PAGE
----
Monday, 22 July 2013

The Hero, the Harlot, and the Fish by Michael J. McGrath

AMAZON UK
AMAZON US

When I start to read a book, I have a half-full-glass attitude and expect (hope) to be able to give it a good, if not excellent, review. I am, therefore, always a little disappointed when I’ve finished reading and haven’t enjoyed it very much—disappointed for the author as much as for myself. So…you’ve guessed by now that this book just didn’t enthral me one little a bit.


There was no main character, as such: the story centres around a group of Fort Lauderdale marina employees and their relationships, both personal and professional. Whilst the absence of a main character isn’t a problem in itself, the trouble is I cared very little for those cast, either because they were rather irritating or I just didn’t know enough about them. Just when I thought I was getting to know Gail or Sandy Jo or Jude, I was taken away to something or someone else. That said, I wasn’t particularly bothered. Gail was married, unhappily, to a fat arrogant husband, years her senior, but didn’t do anything about her discontent other than have affairs, the most recent with the man who was having an affair with Sandy, who was also unhappy in an abusive relationship. They worked for the bad-tempered and frustrated Rebecca. The only character with any likeability was Jude, but we just didn’t get enough of him.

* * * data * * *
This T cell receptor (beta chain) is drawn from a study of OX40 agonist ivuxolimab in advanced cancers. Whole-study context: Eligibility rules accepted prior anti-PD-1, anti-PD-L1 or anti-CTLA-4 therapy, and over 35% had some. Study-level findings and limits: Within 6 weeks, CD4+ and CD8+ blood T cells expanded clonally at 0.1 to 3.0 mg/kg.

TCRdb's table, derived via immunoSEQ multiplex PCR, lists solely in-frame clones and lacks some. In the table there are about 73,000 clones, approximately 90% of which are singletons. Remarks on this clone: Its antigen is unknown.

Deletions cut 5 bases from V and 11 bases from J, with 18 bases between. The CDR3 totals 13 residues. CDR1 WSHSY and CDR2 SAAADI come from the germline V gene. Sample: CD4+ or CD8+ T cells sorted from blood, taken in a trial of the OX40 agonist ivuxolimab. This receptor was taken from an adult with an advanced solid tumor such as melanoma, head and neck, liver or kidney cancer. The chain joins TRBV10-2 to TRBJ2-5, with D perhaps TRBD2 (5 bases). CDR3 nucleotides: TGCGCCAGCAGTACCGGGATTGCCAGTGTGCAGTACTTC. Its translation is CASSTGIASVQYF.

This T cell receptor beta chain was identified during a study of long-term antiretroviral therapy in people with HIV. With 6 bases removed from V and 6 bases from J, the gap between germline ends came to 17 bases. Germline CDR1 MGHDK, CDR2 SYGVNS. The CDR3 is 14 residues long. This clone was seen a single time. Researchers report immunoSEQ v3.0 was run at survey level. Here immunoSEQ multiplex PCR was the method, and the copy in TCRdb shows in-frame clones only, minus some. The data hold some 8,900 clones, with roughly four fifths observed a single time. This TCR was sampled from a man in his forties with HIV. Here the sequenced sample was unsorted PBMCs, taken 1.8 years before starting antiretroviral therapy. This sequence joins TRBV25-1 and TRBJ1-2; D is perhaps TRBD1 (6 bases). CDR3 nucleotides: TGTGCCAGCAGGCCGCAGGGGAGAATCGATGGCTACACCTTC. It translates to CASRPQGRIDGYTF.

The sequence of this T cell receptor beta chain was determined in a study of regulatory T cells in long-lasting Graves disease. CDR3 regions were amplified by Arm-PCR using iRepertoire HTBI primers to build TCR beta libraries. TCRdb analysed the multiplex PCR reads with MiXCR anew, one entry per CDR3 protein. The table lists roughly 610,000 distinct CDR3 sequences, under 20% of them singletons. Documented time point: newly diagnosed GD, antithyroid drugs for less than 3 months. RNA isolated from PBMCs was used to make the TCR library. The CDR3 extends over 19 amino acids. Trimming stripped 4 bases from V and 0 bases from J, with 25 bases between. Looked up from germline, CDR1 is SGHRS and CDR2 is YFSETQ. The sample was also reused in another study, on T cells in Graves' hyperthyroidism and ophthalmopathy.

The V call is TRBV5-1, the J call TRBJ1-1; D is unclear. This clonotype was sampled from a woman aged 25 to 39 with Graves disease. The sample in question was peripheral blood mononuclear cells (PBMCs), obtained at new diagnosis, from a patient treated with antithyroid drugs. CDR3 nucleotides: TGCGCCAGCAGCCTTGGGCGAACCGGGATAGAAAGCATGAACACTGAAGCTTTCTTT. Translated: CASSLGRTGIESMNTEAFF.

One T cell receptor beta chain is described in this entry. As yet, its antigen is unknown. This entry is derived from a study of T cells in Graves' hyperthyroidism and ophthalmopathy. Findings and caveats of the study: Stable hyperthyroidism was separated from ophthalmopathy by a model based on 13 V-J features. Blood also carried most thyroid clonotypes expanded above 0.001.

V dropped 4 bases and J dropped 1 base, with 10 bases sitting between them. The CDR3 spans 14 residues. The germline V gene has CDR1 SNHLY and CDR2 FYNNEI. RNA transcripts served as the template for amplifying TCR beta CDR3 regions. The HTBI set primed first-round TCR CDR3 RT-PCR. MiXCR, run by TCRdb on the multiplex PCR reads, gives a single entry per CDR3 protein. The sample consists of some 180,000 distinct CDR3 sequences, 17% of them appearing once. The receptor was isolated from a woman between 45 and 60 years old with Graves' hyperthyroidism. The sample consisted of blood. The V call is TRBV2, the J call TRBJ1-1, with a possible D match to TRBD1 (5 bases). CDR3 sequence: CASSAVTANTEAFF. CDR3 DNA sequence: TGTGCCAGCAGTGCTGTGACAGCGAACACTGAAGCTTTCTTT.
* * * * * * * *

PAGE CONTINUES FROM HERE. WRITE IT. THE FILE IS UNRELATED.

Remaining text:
There were lengthy—very lengthy—accounts of Fort Lauderdale’s history, which just didn’t sit well in this novel and were mind-numbing. They belonged in a history book (if they were true) or in a Lonely Planet guide. The space would have been better used developing the plot and characters. The editing was messy and the misspelling of Lake Cuomo (in Italy) was unforgiveable (Como). I don’t know why American authors feel the need to cast a British character and then proceed to get the characterisation so wrong. Geoff’s dialogue was like something out of a fifties’ Ealing comedy.

What saddens me is that despite all this, the author has incredible writing talent: his style is sophisticated, and he is very articulate and expressive. He has some wonderful turns of phrase, and I actually found myself rereading some paragraphs because I was in awe of his skill in describing emotions or scenery.  Rereading those paragraphs made up for my skipping the yawn-yawn accounts of Fort Lauderdale.

I feel the author didn’t quite hit the nail with this one, and unfortunately, it just didn’t press any of my buttons. 

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